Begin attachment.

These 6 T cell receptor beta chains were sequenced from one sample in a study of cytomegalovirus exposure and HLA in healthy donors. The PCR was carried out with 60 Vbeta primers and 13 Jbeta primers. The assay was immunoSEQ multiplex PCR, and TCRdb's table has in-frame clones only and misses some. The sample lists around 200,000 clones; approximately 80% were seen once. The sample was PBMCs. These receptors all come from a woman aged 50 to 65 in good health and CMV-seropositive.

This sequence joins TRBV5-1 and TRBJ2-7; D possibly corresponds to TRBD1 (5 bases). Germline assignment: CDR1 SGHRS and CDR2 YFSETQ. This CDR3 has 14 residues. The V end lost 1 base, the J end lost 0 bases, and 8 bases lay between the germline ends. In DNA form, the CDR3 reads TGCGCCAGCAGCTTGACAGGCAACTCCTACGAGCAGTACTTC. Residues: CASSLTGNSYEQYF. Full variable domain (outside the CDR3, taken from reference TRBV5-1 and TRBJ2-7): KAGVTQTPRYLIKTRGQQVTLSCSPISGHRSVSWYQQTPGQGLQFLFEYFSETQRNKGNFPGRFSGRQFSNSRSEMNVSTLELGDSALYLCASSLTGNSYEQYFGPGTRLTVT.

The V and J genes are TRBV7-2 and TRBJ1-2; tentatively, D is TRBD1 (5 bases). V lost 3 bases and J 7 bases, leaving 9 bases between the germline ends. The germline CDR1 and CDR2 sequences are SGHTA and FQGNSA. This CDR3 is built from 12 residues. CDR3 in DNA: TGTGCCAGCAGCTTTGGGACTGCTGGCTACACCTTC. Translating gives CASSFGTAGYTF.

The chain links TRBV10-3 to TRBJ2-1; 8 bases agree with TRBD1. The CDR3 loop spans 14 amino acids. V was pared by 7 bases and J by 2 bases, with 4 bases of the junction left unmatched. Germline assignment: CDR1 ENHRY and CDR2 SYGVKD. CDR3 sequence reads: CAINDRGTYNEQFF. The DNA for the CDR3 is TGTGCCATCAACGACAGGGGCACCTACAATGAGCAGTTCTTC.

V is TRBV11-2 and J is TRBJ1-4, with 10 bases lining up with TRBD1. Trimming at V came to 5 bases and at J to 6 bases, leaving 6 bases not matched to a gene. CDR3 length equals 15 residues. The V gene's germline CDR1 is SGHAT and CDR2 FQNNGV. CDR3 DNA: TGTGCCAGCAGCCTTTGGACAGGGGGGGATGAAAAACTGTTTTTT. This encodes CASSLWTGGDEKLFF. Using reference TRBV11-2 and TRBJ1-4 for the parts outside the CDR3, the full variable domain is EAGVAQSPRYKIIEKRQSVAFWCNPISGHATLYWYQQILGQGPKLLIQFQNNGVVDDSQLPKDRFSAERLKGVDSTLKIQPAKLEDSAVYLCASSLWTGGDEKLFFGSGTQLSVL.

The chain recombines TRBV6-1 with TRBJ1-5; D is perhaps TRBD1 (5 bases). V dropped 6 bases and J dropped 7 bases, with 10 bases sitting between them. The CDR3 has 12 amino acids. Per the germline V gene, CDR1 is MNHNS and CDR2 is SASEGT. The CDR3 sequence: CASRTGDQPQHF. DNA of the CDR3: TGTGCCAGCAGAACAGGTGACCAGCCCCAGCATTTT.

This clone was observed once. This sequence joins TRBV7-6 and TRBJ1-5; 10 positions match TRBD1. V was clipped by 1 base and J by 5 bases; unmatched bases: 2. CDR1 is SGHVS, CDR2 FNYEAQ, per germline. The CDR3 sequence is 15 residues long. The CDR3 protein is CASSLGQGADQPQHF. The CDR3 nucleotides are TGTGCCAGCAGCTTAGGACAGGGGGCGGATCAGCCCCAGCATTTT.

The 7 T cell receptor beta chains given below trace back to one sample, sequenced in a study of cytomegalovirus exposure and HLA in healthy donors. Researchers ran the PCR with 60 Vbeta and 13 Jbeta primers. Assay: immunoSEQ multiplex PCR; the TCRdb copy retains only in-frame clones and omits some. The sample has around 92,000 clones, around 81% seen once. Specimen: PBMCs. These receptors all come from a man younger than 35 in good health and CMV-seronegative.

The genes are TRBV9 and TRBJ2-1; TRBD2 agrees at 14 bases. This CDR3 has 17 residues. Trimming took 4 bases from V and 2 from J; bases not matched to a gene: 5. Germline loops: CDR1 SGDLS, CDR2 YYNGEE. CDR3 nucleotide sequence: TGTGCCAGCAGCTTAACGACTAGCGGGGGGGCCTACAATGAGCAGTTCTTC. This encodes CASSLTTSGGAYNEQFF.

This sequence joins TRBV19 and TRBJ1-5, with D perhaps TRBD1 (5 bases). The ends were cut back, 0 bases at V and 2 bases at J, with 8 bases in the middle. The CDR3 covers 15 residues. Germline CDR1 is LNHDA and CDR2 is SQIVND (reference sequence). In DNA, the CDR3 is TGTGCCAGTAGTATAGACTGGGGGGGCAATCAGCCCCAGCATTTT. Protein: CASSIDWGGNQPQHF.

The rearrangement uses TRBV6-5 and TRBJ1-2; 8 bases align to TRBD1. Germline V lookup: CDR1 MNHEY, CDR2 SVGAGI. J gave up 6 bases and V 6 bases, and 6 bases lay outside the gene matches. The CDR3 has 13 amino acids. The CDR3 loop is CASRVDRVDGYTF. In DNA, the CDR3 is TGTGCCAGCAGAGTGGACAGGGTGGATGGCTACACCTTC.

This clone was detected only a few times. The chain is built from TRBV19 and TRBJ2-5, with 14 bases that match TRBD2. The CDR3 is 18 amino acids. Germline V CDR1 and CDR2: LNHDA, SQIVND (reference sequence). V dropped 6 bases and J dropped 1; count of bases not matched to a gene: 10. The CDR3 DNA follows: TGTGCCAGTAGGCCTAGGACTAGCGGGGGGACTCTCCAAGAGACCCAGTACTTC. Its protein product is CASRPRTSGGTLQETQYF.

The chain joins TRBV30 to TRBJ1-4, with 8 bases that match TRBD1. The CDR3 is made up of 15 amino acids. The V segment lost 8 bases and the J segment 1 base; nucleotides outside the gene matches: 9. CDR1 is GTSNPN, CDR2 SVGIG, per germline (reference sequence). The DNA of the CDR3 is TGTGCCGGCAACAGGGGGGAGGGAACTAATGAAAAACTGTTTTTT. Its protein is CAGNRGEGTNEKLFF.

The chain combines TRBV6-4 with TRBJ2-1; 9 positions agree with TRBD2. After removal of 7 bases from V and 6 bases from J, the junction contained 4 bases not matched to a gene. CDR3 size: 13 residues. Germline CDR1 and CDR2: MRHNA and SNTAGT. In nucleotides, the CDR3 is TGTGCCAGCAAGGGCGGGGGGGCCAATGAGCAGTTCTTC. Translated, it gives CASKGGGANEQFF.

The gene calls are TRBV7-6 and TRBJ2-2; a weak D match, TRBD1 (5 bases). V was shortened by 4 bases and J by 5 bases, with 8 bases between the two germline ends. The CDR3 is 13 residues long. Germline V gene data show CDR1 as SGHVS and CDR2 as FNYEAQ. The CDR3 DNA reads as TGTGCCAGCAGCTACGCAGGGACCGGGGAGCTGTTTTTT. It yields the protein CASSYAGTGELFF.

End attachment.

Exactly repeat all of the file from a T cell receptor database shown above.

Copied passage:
These 6 T cell receptor beta chains were sequenced from one sample in a study of cytomegalovirus exposure and HLA in healthy donors. The PCR was carried out with 60 Vbeta primers and 13 Jbeta primers. The assay was immunoSEQ multiplex PCR, and TCRdb's table has in-frame clones only and misses some. The sample lists around 200,000 clones; approximately 80% were seen once. The sample was PBMCs. These receptors all come from a woman aged 50 to 65 in good health and CMV-seropositive.

This sequence joins TRBV5-1 and TRBJ2-7; D possibly corresponds to TRBD1 (5 bases). Germline assignment: CDR1 SGHRS and CDR2 YFSETQ. This CDR3 has 14 residues. The V end lost 1 base, the J end lost 0 bases, and 8 bases lay between the germline ends. In DNA form, the CDR3 reads TGCGCCAGCAGCTTGACAGGCAACTCCTACGAGCAGTACTTC. Residues: CASSLTGNSYEQYF. Full variable domain (outside the CDR3, taken from reference TRBV5-1 and TRBJ2-7): KAGVTQTPRYLIKTRGQQVTLSCSPISGHRSVSWYQQTPGQGLQFLFEYFSETQRNKGNFPGRFSGRQFSNSRSEMNVSTLELGDSALYLCASSLTGNSYEQYFGPGTRLTVT.

The V and J genes are TRBV7-2 and TRBJ1-2; tentatively, D is TRBD1 (5 bases). V lost 3 bases and J 7 bases, leaving 9 bases between the germline ends. The germline CDR1 and CDR2 sequences are SGHTA and FQGNSA. This CDR3 is built from 12 residues. CDR3 in DNA: TGTGCCAGCAGCTTTGGGACTGCTGGCTACACCTTC. Translating gives CASSFGTAGYTF.

The chain links TRBV10-3 to TRBJ2-1; 8 bases agree with TRBD1. The CDR3 loop spans 14 amino acids. V was pared by 7 bases and J by 2 bases, with 4 bases of the junction left unmatched. Germline assignment: CDR1 ENHRY and CDR2 SYGVKD. CDR3 sequence reads: CAINDRGTYNEQFF. The DNA for the CDR3 is TGTGCCATCAACGACAGGGGCACCTACAATGAGCAGTTCTTC.

V is TRBV11-2 and J is TRBJ1-4, with 10 bases lining up with TRBD1. Trimming at V came to 5 bases and at J to 6 bases, leaving 6 bases not matched to a gene. CDR3 length equals 15 residues. The V gene's germline CDR1 is SGHAT and CDR2 FQNNGV. CDR3 DNA: TGTGCCAGCAGCCTTTGGACAGGGGGGGATGAAAAACTGTTTTTT. This encodes CASSLWTGGDEKLFF. Using reference TRBV11-2 and TRBJ1-4 for the parts outside the CDR3, the full variable domain is EAGVAQSPRYKIIEKRQSVAFWCNPISGHATLYWYQQILGQGPKLLIQFQNNGVVDDSQLPKDRFSAERLKGVDSTLKIQPAKLEDSAVYLCASSLWTGGDEKLFFGSGTQLSVL.

The chain recombines TRBV6-1 with TRBJ1-5; D is perhaps TRBD1 (5 bases). V dropped 6 bases and J dropped 7 bases, with 10 bases sitting between them. The CDR3 has 12 amino acids. Per the germline V gene, CDR1 is MNHNS and CDR2 is SASEGT. The CDR3 sequence: CASRTGDQPQHF. DNA of the CDR3: TGTGCCAGCAGAACAGGTGACCAGCCCCAGCATTTT.

This clone was observed once. This sequence joins TRBV7-6 and TRBJ1-5; 10 positions match TRBD1. V was clipped by 1 base and J by 5 bases; unmatched bases: 2. CDR1 is SGHVS, CDR2 FNYEAQ, per germline. The CDR3 sequence is 15 residues long. The CDR3 protein is CASSLGQGADQPQHF. The CDR3 nucleotides are TGTGCCAGCAGCTTAGGACAGGGGGCGGATCAGCCCCAGCATTTT.

The 7 T cell receptor beta chains given below trace back to one sample, sequenced in a study of cytomegalovirus exposure and HLA in healthy donors. Researchers ran the PCR with 60 Vbeta and 13 Jbeta primers. Assay: immunoSEQ multiplex PCR; the TCRdb copy retains only in-frame clones and omits some. The sample has around 92,000 clones, around 81% seen once. Specimen: PBMCs. These receptors all come from a man younger than 35 in good health and CMV-seronegative.

The genes are TRBV9 and TRBJ2-1; TRBD2 agrees at 14 bases. This CDR3 has 17 residues. Trimming took 4 bases from V and 2 from J; bases not matched to a gene: 5. Germline loops: CDR1 SGDLS, CDR2 YYNGEE. CDR3 nucleotide sequence: TGTGCCAGCAGCTTAACGACTAGCGGGGGGGCCTACAATGAGCAGTTCTTC. This encodes CASSLTTSGGAYNEQFF.

This sequence joins TRBV19 and TRBJ1-5, with D perhaps TRBD1 (5 bases). The ends were cut back, 0 bases at V and 2 bases at J, with 8 bases in the middle. The CDR3 covers 15 residues. Germline CDR1 is LNHDA and CDR2 is SQIVND (reference sequence). In DNA, the CDR3 is TGTGCCAGTAGTATAGACTGGGGGGGCAATCAGCCCCAGCATTTT. Protein: CASSIDWGGNQPQHF.

The rearrangement uses TRBV6-5 and TRBJ1-2; 8 bases align to TRBD1. Germline V lookup: CDR1 MNHEY, CDR2 SVGAGI. J gave up 6 bases and V 6 bases, and 6 bases lay outside the gene matches. The CDR3 has 13 amino acids. The CDR3 loop is CASRVDRVDGYTF. In DNA, the CDR3 is TGTGCCAGCAGAGTGGACAGGGTGGATGGCTACACCTTC.

This clone was detected only a few times. The chain is built from TRBV19 and TRBJ2-5, with 14 bases that match TRBD2. The CDR3 is 18 amino acids. Germline V CDR1 and CDR2: LNHDA, SQIVND (reference sequence). V dropped 6 bases and J dropped 1; count of bases not matched to a gene: 10. The CDR3 DNA follows: TGTGCCAGTAGGCCTAGGACTAGCGGGGGGACTCTCCAAGAGACCCAGTACTTC. Its protein product is CASRPRTSGGTLQETQYF.

The chain joins TRBV30 to TRBJ1-4, with 8 bases that match TRBD1. The CDR3 is made up of 15 amino acids. The V segment lost 8 bases and the J segment 1 base; nucleotides outside the gene matches: 9. CDR1 is GTSNPN, CDR2 SVGIG, per germline (reference sequence). The DNA of the CDR3 is TGTGCCGGCAACAGGGGGGAGGGAACTAATGAAAAACTGTTTTTT. Its protein is CAGNRGEGTNEKLFF.

The chain combines TRBV6-4 with TRBJ2-1; 9 positions agree with TRBD2. After removal of 7 bases from V and 6 bases from J, the junction contained 4 bases not matched to a gene. CDR3 size: 13 residues. Germline CDR1 and CDR2: MRHNA and SNTAGT. In nucleotides, the CDR3 is TGTGCCAGCAAGGGCGGGGGGGCCAATGAGCAGTTCTTC. Translated, it gives CASKGGGANEQFF.

The gene calls are TRBV7-6 and TRBJ2-2; a weak D match, TRBD1 (5 bases). V was shortened by 4 bases and J by 5 bases, with 8 bases between the two germline ends. The CDR3 is 13 residues long. Germline V gene data show CDR1 as SGHVS and CDR2 as FNYEAQ. The CDR3 DNA reads as TGTGCCAGCAGCTACGCAGGGACCGGGGAGCTGTTTTTT. It yields the protein CASSYAGTGELFF.